Kris Bosen, a 21-year-old man from Bakersfield, California, has undergone a historic stem cells therapy that allows him to recover from a state of paralysis he thought would be with him forever. Bosen was in a serious car accident when he was older, leaving him completely paralyzed from the neck down.
Charles Liu, director of the USC Neurorestoration Center, the team’s lead surgeon did the transplant, said it was a very experimental procedure and referred to it as a’ study.’ Bosen was injected at the Rancho Los Amigos National Rehabilitation Center in Downey, California, with an experimental dose of 10 million AST-OPC1 cells. The dose was fired straight into the cervical spinal cord.
“Typically, spinal cord injury patients undergo surgery that stabilizes the spine but generally does very little to restore motor or sensory function. With this study, we are testing a procedure that may improve neurological function, which could mean the difference between being permanently paralyzed and being able to use one’s arms and hands. Restoring that level of function could significantly improve the daily lives of patients with severe spinal injuries,” Liu explained.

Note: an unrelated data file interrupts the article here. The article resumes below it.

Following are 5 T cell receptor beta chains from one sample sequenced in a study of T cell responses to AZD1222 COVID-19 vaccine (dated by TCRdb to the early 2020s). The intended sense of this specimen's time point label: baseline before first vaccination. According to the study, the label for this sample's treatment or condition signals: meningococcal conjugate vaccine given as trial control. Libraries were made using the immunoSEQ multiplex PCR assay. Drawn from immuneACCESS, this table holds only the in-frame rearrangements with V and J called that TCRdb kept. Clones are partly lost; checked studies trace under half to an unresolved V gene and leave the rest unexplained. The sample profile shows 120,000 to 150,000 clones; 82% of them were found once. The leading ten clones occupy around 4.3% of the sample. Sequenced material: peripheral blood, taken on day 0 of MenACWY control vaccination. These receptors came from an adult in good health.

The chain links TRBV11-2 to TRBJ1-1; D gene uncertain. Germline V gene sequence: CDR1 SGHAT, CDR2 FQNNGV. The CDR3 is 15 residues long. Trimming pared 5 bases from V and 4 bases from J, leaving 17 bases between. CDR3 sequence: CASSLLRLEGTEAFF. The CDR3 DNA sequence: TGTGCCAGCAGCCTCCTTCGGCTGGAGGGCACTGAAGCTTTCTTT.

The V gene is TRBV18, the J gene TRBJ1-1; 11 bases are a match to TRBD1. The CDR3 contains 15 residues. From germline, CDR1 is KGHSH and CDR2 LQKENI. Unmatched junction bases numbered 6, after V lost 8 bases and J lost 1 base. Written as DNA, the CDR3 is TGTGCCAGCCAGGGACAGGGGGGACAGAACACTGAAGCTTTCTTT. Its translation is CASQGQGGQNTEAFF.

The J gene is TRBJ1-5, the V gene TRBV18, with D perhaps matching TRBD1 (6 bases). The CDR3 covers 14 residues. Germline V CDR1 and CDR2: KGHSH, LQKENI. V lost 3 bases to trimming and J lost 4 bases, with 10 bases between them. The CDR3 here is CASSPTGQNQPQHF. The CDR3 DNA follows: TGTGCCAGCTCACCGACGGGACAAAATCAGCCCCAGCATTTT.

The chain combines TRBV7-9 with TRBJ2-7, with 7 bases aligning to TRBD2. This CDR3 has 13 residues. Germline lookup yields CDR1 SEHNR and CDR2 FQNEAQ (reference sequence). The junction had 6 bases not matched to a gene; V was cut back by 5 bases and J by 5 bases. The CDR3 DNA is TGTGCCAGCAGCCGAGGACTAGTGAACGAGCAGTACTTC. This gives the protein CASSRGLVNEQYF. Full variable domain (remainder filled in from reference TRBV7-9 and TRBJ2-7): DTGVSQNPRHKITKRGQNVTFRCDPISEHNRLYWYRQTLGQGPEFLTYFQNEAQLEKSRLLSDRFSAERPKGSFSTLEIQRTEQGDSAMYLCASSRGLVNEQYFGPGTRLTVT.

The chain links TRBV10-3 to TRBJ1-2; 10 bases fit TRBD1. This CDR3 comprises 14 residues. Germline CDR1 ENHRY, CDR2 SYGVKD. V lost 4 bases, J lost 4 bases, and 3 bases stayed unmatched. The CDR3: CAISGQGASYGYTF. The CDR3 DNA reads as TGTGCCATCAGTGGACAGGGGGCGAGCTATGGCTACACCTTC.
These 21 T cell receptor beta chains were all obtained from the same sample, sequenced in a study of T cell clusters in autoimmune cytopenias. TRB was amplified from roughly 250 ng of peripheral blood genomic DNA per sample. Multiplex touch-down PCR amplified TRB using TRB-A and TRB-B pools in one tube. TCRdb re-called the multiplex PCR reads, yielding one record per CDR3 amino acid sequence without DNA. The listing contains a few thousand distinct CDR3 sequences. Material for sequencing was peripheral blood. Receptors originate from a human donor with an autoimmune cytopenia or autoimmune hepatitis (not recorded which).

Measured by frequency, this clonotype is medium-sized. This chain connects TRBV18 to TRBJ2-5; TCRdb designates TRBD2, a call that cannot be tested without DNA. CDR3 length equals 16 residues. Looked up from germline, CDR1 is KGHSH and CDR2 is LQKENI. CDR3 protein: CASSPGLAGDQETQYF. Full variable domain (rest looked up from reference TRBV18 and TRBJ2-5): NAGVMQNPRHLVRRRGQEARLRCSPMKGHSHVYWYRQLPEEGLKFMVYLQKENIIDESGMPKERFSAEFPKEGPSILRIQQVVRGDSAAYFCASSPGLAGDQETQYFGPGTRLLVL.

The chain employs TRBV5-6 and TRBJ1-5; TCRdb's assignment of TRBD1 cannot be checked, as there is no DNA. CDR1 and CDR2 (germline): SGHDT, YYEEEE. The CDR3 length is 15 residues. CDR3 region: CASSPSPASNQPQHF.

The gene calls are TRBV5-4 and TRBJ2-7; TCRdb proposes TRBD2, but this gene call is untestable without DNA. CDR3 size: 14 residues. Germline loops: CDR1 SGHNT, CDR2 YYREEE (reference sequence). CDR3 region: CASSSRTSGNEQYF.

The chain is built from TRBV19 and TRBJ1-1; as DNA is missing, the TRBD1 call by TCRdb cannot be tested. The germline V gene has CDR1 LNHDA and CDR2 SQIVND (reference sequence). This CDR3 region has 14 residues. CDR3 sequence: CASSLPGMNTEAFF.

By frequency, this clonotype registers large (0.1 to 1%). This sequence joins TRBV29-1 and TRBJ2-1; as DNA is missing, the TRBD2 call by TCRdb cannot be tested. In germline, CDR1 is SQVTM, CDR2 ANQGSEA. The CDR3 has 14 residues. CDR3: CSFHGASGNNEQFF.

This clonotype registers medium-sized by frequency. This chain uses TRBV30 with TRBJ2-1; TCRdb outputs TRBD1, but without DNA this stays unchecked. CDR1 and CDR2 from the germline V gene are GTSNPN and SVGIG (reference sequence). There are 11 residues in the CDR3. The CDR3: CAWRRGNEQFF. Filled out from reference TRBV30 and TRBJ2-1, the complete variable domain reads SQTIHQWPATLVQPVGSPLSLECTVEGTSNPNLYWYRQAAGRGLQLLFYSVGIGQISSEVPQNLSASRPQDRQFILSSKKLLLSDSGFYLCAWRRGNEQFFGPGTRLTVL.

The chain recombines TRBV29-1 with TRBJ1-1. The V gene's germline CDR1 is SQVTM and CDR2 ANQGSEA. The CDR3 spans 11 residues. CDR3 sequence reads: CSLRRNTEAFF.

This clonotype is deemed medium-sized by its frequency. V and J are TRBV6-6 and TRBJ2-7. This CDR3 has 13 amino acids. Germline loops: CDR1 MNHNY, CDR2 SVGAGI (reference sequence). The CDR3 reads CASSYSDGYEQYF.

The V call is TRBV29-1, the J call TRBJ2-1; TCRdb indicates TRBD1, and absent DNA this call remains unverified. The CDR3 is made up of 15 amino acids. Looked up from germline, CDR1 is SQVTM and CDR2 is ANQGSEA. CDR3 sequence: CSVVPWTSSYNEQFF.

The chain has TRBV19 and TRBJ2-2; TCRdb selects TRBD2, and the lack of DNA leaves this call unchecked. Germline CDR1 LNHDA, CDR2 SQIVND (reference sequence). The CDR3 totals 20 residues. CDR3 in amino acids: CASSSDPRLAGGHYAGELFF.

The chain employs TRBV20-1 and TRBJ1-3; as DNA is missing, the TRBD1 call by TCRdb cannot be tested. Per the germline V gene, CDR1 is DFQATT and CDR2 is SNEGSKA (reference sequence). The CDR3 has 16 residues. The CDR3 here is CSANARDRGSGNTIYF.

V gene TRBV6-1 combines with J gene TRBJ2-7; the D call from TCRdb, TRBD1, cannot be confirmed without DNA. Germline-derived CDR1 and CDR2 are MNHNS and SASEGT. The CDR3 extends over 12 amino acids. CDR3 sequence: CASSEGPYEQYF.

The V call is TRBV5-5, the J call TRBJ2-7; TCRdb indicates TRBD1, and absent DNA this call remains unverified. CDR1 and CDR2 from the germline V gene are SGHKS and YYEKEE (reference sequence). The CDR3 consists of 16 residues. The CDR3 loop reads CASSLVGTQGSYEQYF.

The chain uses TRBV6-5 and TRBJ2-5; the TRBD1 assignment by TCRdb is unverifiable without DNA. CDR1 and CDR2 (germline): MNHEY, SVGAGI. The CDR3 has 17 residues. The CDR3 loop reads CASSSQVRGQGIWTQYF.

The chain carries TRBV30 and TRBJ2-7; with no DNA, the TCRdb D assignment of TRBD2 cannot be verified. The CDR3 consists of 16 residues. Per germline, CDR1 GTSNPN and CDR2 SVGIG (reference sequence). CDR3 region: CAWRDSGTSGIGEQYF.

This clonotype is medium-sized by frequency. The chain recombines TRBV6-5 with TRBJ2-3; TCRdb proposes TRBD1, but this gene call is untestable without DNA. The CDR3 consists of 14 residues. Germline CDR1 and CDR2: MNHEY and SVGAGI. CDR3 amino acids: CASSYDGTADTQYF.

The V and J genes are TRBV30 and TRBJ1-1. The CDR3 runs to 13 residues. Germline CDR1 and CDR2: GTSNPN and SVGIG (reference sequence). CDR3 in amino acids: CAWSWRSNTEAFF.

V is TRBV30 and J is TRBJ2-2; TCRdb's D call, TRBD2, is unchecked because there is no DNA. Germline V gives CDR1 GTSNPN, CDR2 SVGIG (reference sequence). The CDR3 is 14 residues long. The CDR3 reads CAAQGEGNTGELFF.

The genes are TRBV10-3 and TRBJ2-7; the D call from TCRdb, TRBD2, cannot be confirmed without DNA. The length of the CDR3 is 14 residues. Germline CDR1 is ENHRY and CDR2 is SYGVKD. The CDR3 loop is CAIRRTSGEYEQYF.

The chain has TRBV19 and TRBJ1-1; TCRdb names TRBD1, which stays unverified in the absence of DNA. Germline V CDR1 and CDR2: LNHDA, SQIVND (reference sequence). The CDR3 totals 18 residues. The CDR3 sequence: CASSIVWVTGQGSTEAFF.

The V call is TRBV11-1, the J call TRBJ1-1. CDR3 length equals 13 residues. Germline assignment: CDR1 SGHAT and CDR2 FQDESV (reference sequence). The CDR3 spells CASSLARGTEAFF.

It has been nearly three years since Bosen was treated in April 2016, and during rehabilitation he has shown incredible advancement. It took Bosen only two weeks for his arms and fingers to regain control and starting to feel.
Bosen hopes that this same treatment can help him walk someday as well.
“All I’ve wanted from the beginning was a fighting chance…But if there’s an opportunity for me to walk again, then heck yeah! I want to do anything possible to do that,” Bosen says.
These kinds of stem cell treatments offer fresh hope to people in similar situations as, after seeing Bosen’s success, more institutions are comfortable trying the procedure.
Spinal cell stimulation using stem cells actually helps to cure paralysis in many circumstances, according to a research performed this year at the University of Minnesota Medical School.